“I am not saying this because I am in need, for I have learned to be content whatever the circumstances. I know what it is to be in need, and I know what it is to have plenty. I have learned the secret of being content in any and every situation, whether well fed or hungry, whether living in plenty or in want. I can do all this through him who gives me strength.”
Philippians 4:11-13 (NIV)
Joshua Becker, a leading spokesman for what has come to be known as the Minimalist Movement, once wrote, “If you are not content today, there is nothing you can buy this weekend to change that.”
In these days of pandemic, Christians are asking the Lord what He is trying to teach us. I believe the simple answer is “lots of things.” But one of the key lessons I believe the Lord is wanting us to learn is one of the foundational principles of the Kingdom of God – to be content with what we have.
This is more than just being content with what we have materially, although that is certainly part of it. At the heart of this Biblical principle is something much deeper. The apostle Paul describes it this way in Philippians 4:11-13: “I have learned to be content whatever the circumstances. I know what it is to be in need, and I know what it is to have plenty. I have learned the secret of being content in any and every situation, whether well fed or hungry, whether living in plenty or in want. I can do all this through him who gives me strength.”
Paul was set up to have a wonderful life. Well educated, intelligent, from a comfortable family, a Roman citizen. He could have been a leader among his people. But then Jesus grabbed his heart and he gave it all up to take the Gospel to the world.
There were lots of blessings in doing so, but there were also shipwrecks, beatings and imprisonment. Talk about social distancing!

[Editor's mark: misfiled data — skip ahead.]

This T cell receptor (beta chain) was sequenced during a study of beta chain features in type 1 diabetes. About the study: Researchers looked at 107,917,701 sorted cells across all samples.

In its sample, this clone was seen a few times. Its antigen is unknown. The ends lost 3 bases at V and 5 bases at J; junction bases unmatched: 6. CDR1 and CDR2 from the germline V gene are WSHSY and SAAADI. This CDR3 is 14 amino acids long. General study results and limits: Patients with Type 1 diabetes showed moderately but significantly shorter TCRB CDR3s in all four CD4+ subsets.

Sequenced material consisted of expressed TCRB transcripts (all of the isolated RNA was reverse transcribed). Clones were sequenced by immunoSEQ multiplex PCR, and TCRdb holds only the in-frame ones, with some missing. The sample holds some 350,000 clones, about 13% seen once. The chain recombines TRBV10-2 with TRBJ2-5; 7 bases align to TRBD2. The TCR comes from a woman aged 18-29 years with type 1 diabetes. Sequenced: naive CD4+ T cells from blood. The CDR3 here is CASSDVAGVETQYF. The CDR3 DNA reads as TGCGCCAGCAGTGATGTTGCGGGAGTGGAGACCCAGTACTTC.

What Paul learned from Jesus was that contentment does not come from material things, or freedom of movement or freedom from illness and pain. If it could, we wouldn’t keep reading about the latest heartbreaking suicide from among the Hollywood or Wall Street elite.
The result of lack of contentment is obvious. James 4:1-2 says this: “What causes fights and quarrels among you? Don’t they come from your desires that battle within you? You desire but do not have, so you kill. You covet but you cannot get what you want, so you quarrel and fight. You do not have because you do not ask God.”
What Paul learned is what God wants to teach us through these COVID-19 days – to be content in whatever circumstances we find ourselves. This is only possible as we bring our lives daily to the Lord and find our contentment in Him alone. As James says, we lack contentment because we do not ask God.
Our leaders are struggling to find the balance between protecting people from illness and opening our society again. We need to pray for them that they would seek God’s wisdom in it all. In the meantime, we who know Christ can be at peace, testifying as Paul did, that we can do all things, including experiencing His contentment, through Christ who gives us His strength.